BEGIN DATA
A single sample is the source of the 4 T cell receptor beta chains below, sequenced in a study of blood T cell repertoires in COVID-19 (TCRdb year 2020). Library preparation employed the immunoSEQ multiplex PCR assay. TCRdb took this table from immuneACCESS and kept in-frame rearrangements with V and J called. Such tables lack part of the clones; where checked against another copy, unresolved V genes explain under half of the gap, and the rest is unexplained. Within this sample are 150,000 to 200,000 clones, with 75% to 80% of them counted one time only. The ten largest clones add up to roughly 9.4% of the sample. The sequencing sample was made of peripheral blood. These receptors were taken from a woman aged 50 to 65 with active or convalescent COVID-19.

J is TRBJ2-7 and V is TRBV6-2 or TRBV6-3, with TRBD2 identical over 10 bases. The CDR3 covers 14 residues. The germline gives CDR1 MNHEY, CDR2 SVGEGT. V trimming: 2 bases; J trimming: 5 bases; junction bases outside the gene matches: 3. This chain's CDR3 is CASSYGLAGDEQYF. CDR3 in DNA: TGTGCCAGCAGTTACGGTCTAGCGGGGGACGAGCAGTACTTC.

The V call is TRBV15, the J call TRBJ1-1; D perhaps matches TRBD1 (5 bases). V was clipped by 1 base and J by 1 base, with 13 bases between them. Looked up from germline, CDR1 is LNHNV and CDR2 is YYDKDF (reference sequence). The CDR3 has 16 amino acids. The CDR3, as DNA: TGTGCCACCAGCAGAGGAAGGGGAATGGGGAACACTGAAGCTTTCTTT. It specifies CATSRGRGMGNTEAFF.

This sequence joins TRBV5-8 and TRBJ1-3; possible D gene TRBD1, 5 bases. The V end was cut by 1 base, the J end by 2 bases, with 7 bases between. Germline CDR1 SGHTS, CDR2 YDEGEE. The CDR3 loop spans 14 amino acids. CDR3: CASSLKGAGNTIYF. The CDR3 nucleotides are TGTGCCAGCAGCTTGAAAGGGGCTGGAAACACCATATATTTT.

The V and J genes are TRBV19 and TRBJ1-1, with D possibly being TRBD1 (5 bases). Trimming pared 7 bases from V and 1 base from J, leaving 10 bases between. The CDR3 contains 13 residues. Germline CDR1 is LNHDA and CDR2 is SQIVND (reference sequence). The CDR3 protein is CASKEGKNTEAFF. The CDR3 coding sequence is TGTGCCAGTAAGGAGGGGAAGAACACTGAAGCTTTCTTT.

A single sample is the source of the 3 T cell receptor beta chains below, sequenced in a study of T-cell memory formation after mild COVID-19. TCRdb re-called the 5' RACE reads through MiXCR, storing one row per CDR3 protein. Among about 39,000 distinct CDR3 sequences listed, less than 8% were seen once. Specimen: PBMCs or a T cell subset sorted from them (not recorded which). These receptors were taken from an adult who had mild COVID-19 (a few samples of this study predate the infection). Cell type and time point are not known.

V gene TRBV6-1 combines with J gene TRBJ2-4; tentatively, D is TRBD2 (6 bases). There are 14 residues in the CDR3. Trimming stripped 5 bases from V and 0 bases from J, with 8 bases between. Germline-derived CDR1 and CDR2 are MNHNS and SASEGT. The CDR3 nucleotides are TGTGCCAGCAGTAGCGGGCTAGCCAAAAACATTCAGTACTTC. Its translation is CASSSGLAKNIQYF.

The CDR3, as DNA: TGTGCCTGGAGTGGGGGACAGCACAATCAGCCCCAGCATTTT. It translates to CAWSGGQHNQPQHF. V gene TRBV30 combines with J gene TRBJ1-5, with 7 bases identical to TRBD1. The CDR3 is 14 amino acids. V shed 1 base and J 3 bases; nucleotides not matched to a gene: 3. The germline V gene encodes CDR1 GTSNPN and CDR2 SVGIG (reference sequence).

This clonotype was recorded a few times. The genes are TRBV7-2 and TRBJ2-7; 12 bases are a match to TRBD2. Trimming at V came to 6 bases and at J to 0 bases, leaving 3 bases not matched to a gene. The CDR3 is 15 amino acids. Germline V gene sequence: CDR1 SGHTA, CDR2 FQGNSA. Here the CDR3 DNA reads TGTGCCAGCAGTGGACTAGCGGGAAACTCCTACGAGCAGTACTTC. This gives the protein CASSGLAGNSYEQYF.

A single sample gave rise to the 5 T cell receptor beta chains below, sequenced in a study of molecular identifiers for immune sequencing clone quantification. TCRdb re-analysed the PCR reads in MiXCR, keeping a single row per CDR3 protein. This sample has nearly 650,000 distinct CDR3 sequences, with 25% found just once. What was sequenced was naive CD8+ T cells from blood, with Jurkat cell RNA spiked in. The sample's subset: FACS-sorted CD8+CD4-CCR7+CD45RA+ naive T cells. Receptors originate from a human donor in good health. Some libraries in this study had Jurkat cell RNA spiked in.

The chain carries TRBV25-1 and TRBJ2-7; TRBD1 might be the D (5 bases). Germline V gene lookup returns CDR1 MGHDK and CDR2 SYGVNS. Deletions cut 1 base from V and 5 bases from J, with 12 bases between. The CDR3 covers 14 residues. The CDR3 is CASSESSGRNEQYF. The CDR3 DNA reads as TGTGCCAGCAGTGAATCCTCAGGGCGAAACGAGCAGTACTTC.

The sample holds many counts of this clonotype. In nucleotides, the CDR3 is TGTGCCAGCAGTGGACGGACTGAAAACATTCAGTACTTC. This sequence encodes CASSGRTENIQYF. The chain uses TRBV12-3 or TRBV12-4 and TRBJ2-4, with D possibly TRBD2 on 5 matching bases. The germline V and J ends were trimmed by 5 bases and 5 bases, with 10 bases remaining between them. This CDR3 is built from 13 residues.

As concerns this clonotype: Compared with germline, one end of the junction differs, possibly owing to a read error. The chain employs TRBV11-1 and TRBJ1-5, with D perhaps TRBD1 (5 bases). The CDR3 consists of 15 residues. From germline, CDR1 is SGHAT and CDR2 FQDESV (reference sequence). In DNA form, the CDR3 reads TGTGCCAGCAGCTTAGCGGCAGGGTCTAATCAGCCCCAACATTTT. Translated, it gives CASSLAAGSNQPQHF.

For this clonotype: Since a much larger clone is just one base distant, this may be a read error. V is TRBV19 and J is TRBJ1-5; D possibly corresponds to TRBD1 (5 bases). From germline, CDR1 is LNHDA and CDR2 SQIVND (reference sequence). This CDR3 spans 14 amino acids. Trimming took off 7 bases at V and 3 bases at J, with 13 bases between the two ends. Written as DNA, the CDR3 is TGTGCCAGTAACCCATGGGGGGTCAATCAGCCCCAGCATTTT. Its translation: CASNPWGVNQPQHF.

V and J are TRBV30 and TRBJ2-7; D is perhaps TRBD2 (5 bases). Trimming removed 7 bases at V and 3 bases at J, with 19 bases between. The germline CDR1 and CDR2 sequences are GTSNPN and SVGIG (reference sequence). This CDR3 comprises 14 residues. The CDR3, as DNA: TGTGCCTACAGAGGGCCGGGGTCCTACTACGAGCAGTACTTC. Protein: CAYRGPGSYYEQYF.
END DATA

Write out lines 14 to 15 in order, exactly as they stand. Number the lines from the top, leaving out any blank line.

For this clonotype: Since a much larger clone is just one base distant, this may be a read error. V is TRBV19 and J is TRBJ1-5; D possibly corresponds to TRBD1 (5 bases). From germline, CDR1 is LNHDA and CDR2 SQIVND (reference sequence). This CDR3 spans 14 amino acids. Trimming took off 7 bases at V and 3 bases at J, with 13 bases between the two ends. Written as DNA, the CDR3 is TGTGCCAGTAACCCATGGGGGGTCAATCAGCCCCAGCATTTT. Its translation: CASNPWGVNQPQHF.

V and J are TRBV30 and TRBJ2-7; D is perhaps TRBD2 (5 bases). Trimming removed 7 bases at V and 3 bases at J, with 19 bases between. The germline CDR1 and CDR2 sequences are GTSNPN and SVGIG (reference sequence). This CDR3 comprises 14 residues. The CDR3, as DNA: TGTGCCTACAGAGGGCCGGGGTCCTACTACGAGCAGTACTTC. Protein: CAYRGPGSYYEQYF.